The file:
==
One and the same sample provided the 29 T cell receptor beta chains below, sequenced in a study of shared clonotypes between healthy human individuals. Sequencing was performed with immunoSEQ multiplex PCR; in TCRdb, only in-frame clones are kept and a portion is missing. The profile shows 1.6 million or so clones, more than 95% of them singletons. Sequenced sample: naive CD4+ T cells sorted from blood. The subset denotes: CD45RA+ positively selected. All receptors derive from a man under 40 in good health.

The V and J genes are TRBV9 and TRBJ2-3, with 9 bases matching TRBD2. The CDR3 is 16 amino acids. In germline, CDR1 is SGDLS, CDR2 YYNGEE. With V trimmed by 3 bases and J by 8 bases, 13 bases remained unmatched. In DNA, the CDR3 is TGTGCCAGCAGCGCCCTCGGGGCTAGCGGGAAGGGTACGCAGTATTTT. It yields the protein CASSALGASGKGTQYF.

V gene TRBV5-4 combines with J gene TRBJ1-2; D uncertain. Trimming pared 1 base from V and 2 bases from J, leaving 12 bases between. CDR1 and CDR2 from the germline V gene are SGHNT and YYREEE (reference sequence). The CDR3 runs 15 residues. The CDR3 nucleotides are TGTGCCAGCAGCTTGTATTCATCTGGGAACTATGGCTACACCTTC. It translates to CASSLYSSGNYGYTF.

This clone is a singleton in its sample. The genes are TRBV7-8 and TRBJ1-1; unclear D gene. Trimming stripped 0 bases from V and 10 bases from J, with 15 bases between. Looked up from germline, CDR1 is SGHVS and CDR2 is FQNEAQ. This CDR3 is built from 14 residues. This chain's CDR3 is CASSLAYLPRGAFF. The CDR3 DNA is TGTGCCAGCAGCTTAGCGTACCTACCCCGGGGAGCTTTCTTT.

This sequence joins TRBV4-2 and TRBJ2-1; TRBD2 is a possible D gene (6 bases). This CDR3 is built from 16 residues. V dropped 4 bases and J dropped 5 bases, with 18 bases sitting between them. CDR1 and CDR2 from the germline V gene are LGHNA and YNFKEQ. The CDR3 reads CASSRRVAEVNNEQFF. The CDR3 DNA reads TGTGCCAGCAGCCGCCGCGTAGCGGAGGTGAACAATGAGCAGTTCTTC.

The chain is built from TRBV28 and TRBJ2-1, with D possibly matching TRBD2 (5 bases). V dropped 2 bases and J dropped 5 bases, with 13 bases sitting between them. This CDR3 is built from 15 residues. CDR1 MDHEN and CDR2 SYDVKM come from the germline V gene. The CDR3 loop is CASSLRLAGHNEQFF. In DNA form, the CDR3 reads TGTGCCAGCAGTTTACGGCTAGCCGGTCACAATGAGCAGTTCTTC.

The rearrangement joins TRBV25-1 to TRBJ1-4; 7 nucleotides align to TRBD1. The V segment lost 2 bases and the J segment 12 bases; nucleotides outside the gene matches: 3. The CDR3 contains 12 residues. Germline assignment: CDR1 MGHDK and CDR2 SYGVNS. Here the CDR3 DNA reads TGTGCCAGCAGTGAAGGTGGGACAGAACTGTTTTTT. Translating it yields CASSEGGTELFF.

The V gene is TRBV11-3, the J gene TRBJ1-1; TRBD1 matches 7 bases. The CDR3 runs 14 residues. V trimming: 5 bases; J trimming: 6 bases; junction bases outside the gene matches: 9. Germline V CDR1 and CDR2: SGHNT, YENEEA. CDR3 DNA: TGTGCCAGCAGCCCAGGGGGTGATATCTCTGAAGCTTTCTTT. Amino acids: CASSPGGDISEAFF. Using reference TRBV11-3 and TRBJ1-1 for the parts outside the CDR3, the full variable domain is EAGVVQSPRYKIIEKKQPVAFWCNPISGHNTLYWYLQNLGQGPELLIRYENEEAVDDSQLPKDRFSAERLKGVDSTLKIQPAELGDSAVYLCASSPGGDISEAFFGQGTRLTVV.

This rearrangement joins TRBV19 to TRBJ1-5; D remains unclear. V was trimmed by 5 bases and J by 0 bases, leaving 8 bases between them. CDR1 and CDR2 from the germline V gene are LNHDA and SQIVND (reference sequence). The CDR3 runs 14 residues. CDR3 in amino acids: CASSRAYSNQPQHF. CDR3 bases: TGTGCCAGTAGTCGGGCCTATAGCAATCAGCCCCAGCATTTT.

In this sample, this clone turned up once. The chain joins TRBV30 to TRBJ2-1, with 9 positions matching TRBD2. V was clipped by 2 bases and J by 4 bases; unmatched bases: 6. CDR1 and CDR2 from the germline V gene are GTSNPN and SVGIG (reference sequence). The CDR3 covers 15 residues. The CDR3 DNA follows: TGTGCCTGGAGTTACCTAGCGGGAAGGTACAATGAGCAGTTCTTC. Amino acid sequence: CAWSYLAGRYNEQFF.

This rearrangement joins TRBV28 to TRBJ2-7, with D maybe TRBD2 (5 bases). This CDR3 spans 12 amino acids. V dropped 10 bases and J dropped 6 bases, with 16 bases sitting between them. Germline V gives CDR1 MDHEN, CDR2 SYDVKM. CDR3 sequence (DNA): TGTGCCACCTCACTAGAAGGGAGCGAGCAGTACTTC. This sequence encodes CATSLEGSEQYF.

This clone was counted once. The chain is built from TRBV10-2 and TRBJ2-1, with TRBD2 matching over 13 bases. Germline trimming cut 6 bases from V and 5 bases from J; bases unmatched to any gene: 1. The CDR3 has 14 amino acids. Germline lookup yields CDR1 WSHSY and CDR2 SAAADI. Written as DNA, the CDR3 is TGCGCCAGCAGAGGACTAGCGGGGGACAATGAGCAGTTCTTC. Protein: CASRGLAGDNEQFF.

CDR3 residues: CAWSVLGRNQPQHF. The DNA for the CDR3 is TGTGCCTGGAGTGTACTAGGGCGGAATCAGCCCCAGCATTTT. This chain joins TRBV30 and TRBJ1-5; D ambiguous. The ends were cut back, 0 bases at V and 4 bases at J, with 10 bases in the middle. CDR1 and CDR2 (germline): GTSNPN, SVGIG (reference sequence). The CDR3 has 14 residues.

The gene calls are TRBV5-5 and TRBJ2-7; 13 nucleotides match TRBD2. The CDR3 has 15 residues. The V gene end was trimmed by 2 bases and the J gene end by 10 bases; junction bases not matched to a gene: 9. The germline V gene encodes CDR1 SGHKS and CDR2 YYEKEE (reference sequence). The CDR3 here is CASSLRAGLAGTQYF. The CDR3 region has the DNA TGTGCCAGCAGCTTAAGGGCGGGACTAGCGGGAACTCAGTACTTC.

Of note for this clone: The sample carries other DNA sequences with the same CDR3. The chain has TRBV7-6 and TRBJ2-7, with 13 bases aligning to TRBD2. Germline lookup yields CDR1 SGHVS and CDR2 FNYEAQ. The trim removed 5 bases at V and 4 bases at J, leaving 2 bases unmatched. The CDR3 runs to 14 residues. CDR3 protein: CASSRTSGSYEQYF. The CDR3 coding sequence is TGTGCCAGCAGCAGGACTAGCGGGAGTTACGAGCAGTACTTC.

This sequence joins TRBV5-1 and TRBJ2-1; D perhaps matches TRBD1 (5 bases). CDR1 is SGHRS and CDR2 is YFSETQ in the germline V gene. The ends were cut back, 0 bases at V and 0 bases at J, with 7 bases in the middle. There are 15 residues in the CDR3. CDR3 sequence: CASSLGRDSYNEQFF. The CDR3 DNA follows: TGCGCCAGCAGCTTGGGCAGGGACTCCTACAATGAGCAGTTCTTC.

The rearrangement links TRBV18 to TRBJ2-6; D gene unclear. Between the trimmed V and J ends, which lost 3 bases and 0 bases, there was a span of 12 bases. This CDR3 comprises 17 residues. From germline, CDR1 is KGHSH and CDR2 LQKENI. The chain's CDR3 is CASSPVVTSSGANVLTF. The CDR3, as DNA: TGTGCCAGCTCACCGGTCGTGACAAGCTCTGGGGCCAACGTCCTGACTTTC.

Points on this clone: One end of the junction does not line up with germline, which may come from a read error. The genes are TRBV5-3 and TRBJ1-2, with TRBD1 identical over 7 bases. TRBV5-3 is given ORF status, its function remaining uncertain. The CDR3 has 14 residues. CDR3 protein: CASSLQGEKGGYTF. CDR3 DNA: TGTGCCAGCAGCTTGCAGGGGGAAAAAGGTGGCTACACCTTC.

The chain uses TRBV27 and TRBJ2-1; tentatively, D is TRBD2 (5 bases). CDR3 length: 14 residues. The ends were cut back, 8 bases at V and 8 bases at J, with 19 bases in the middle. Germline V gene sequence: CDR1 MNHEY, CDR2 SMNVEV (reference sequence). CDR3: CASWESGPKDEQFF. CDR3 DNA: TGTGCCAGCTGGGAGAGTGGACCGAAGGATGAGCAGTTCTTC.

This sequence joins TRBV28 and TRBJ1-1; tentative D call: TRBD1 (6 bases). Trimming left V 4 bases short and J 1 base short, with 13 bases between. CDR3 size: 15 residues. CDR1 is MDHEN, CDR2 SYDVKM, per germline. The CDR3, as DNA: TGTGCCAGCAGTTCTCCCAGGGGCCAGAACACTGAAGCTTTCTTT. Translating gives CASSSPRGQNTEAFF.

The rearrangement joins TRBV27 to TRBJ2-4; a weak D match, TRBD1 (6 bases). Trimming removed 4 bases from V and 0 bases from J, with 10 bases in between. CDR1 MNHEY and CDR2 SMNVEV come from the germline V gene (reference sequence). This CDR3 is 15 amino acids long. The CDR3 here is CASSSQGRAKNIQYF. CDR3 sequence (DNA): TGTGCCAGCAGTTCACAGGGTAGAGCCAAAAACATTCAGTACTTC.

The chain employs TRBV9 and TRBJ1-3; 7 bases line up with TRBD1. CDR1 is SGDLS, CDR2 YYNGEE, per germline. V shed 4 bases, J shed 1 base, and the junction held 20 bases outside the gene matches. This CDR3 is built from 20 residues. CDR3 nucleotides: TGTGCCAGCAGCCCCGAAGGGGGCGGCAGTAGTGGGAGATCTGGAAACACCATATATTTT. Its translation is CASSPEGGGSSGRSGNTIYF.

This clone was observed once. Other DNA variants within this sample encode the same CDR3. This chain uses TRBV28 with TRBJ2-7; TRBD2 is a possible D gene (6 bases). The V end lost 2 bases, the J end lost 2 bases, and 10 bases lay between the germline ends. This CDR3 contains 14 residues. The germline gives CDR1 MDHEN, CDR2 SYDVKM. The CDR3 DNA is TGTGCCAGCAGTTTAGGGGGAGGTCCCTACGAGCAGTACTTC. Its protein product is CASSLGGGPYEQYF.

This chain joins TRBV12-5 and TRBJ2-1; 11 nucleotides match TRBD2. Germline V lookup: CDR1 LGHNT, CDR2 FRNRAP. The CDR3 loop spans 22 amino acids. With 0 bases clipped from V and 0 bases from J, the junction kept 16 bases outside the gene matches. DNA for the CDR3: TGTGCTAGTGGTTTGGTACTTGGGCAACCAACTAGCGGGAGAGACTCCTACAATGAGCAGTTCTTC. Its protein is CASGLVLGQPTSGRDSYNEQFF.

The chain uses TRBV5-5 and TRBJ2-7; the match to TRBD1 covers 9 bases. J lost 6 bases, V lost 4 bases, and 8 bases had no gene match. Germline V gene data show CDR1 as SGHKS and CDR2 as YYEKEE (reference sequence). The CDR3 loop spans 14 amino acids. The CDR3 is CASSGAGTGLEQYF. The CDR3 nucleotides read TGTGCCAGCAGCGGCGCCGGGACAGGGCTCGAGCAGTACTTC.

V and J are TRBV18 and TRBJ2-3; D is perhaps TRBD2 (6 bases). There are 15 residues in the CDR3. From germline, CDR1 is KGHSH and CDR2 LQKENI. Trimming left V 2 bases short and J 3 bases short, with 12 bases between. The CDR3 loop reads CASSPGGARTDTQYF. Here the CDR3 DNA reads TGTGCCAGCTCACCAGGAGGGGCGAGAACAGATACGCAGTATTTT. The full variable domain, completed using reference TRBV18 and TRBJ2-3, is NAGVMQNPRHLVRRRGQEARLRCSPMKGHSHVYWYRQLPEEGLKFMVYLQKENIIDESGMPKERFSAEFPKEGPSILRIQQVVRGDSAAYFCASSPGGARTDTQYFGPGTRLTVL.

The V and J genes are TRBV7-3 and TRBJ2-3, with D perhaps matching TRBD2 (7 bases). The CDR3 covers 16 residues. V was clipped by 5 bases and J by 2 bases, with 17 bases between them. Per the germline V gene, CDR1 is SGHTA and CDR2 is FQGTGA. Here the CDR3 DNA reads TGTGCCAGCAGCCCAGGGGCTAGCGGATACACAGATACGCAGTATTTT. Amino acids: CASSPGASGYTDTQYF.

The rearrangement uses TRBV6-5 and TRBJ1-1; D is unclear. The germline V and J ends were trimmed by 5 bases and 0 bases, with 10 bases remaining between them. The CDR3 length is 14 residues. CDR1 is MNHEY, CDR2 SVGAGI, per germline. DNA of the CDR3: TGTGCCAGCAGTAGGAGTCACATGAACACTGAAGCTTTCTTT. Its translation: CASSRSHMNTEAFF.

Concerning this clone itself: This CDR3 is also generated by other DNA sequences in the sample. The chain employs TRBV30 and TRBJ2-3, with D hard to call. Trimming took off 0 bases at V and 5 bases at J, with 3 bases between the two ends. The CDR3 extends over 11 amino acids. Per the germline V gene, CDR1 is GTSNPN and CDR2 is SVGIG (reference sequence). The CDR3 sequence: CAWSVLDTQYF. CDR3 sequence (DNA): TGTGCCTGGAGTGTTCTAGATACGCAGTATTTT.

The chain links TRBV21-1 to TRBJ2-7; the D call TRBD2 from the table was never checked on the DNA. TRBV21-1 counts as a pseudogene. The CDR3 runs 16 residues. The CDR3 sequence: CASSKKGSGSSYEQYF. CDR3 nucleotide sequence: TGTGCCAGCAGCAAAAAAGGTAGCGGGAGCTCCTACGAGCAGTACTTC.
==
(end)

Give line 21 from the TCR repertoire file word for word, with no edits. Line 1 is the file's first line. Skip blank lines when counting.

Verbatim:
The rearrangement joins TRBV27 to TRBJ2-4; a weak D match, TRBD1 (6 bases). Trimming removed 4 bases from V and 0 bases from J, with 10 bases in between. CDR1 MNHEY and CDR2 SMNVEV come from the germline V gene (reference sequence). This CDR3 is 15 amino acids long. The CDR3 here is CASSSQGRAKNIQYF. CDR3 sequence (DNA): TGTGCCAGCAGTTCACAGGGTAGAGCCAAAAACATTCAGTACTTC.